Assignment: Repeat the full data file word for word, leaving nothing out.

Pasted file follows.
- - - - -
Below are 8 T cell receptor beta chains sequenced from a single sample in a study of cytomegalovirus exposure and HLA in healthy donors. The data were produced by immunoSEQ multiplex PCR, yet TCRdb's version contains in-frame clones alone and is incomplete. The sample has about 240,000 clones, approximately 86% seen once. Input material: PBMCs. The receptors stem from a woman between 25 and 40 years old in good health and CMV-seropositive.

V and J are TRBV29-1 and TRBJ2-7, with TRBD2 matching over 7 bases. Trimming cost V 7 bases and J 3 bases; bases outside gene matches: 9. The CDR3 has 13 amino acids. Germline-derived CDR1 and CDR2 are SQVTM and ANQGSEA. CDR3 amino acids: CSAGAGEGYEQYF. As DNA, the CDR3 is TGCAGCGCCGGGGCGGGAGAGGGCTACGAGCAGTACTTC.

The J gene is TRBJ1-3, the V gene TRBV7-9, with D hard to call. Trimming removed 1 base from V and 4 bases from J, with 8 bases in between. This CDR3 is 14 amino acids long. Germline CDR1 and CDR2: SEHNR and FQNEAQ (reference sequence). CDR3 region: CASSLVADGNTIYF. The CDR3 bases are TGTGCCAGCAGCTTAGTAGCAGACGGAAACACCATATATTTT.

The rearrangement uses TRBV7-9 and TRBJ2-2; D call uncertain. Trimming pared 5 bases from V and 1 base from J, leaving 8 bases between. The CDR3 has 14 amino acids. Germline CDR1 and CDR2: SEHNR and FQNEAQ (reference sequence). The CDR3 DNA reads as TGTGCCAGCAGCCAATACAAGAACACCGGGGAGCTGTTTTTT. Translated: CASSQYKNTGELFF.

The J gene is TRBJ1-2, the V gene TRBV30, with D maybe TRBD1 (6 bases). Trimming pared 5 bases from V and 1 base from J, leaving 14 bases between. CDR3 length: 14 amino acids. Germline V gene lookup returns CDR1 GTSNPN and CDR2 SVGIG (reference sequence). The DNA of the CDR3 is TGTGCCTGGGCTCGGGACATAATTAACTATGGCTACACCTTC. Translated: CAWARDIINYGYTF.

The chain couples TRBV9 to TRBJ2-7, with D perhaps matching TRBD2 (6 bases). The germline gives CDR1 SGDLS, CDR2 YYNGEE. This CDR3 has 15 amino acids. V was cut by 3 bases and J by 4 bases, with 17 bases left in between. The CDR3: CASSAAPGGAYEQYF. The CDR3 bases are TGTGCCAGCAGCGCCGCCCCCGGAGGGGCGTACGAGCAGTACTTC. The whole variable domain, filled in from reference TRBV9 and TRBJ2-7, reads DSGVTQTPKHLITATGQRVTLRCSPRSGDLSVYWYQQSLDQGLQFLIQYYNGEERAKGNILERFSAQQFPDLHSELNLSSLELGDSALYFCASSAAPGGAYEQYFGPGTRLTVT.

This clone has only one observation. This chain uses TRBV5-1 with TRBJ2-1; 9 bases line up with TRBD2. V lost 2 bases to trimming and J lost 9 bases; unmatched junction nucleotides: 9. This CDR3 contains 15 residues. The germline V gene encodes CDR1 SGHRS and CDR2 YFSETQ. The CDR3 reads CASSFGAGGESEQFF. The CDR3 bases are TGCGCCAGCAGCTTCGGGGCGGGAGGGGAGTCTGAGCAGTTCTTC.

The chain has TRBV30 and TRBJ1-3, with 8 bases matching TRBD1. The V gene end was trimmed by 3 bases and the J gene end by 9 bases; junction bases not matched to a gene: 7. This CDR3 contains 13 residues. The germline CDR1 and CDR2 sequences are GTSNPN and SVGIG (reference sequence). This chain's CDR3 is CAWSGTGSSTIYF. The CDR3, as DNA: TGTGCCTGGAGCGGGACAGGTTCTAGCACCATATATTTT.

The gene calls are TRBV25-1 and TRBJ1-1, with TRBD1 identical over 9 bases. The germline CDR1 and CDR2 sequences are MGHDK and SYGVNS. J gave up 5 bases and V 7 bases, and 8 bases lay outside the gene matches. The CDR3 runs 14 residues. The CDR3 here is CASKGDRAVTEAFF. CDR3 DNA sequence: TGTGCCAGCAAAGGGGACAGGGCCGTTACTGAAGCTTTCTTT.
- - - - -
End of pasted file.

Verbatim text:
Below are 8 T cell receptor beta chains sequenced from a single sample in a study of cytomegalovirus exposure and HLA in healthy donors. The data were produced by immunoSEQ multiplex PCR, yet TCRdb's version contains in-frame clones alone and is incomplete. The sample has about 240,000 clones, approximately 86% seen once. Input material: PBMCs. The receptors stem from a woman between 25 and 40 years old in good health and CMV-seropositive.

V and J are TRBV29-1 and TRBJ2-7, with TRBD2 matching over 7 bases. Trimming cost V 7 bases and J 3 bases; bases outside gene matches: 9. The CDR3 has 13 amino acids. Germline-derived CDR1 and CDR2 are SQVTM and ANQGSEA. CDR3 amino acids: CSAGAGEGYEQYF. As DNA, the CDR3 is TGCAGCGCCGGGGCGGGAGAGGGCTACGAGCAGTACTTC.

The J gene is TRBJ1-3, the V gene TRBV7-9, with D hard to call. Trimming removed 1 base from V and 4 bases from J, with 8 bases in between. This CDR3 is 14 amino acids long. Germline CDR1 and CDR2: SEHNR and FQNEAQ (reference sequence). CDR3 region: CASSLVADGNTIYF. The CDR3 bases are TGTGCCAGCAGCTTAGTAGCAGACGGAAACACCATATATTTT.

The rearrangement uses TRBV7-9 and TRBJ2-2; D call uncertain. Trimming pared 5 bases from V and 1 base from J, leaving 8 bases between. The CDR3 has 14 amino acids. Germline CDR1 and CDR2: SEHNR and FQNEAQ (reference sequence). The CDR3 DNA reads as TGTGCCAGCAGCCAATACAAGAACACCGGGGAGCTGTTTTTT. Translated: CASSQYKNTGELFF.

The J gene is TRBJ1-2, the V gene TRBV30, with D maybe TRBD1 (6 bases). Trimming pared 5 bases from V and 1 base from J, leaving 14 bases between. CDR3 length: 14 amino acids. Germline V gene lookup returns CDR1 GTSNPN and CDR2 SVGIG (reference sequence). The DNA of the CDR3 is TGTGCCTGGGCTCGGGACATAATTAACTATGGCTACACCTTC. Translated: CAWARDIINYGYTF.

The chain couples TRBV9 to TRBJ2-7, with D perhaps matching TRBD2 (6 bases). The germline gives CDR1 SGDLS, CDR2 YYNGEE. This CDR3 has 15 amino acids. V was cut by 3 bases and J by 4 bases, with 17 bases left in between. The CDR3: CASSAAPGGAYEQYF. The CDR3 bases are TGTGCCAGCAGCGCCGCCCCCGGAGGGGCGTACGAGCAGTACTTC. The whole variable domain, filled in from reference TRBV9 and TRBJ2-7, reads DSGVTQTPKHLITATGQRVTLRCSPRSGDLSVYWYQQSLDQGLQFLIQYYNGEERAKGNILERFSAQQFPDLHSELNLSSLELGDSALYFCASSAAPGGAYEQYFGPGTRLTVT.

This clone has only one observation. This chain uses TRBV5-1 with TRBJ2-1; 9 bases line up with TRBD2. V lost 2 bases to trimming and J lost 9 bases; unmatched junction nucleotides: 9. This CDR3 contains 15 residues. The germline V gene encodes CDR1 SGHRS and CDR2 YFSETQ. The CDR3 reads CASSFGAGGESEQFF. The CDR3 bases are TGCGCCAGCAGCTTCGGGGCGGGAGGGGAGTCTGAGCAGTTCTTC.

The chain has TRBV30 and TRBJ1-3, with 8 bases matching TRBD1. The V gene end was trimmed by 3 bases and the J gene end by 9 bases; junction bases not matched to a gene: 7. This CDR3 contains 13 residues. The germline CDR1 and CDR2 sequences are GTSNPN and SVGIG (reference sequence). This chain's CDR3 is CAWSGTGSSTIYF. The CDR3, as DNA: TGTGCCTGGAGCGGGACAGGTTCTAGCACCATATATTTT.

The gene calls are TRBV25-1 and TRBJ1-1, with TRBD1 identical over 9 bases. The germline CDR1 and CDR2 sequences are MGHDK and SYGVNS. J gave up 5 bases and V 7 bases, and 8 bases lay outside the gene matches. The CDR3 runs 14 residues. The CDR3 here is CASKGDRAVTEAFF. CDR3 DNA sequence: TGTGCCAGCAAAGGGGACAGGGCCGTTACTGAAGCTTTCTTT.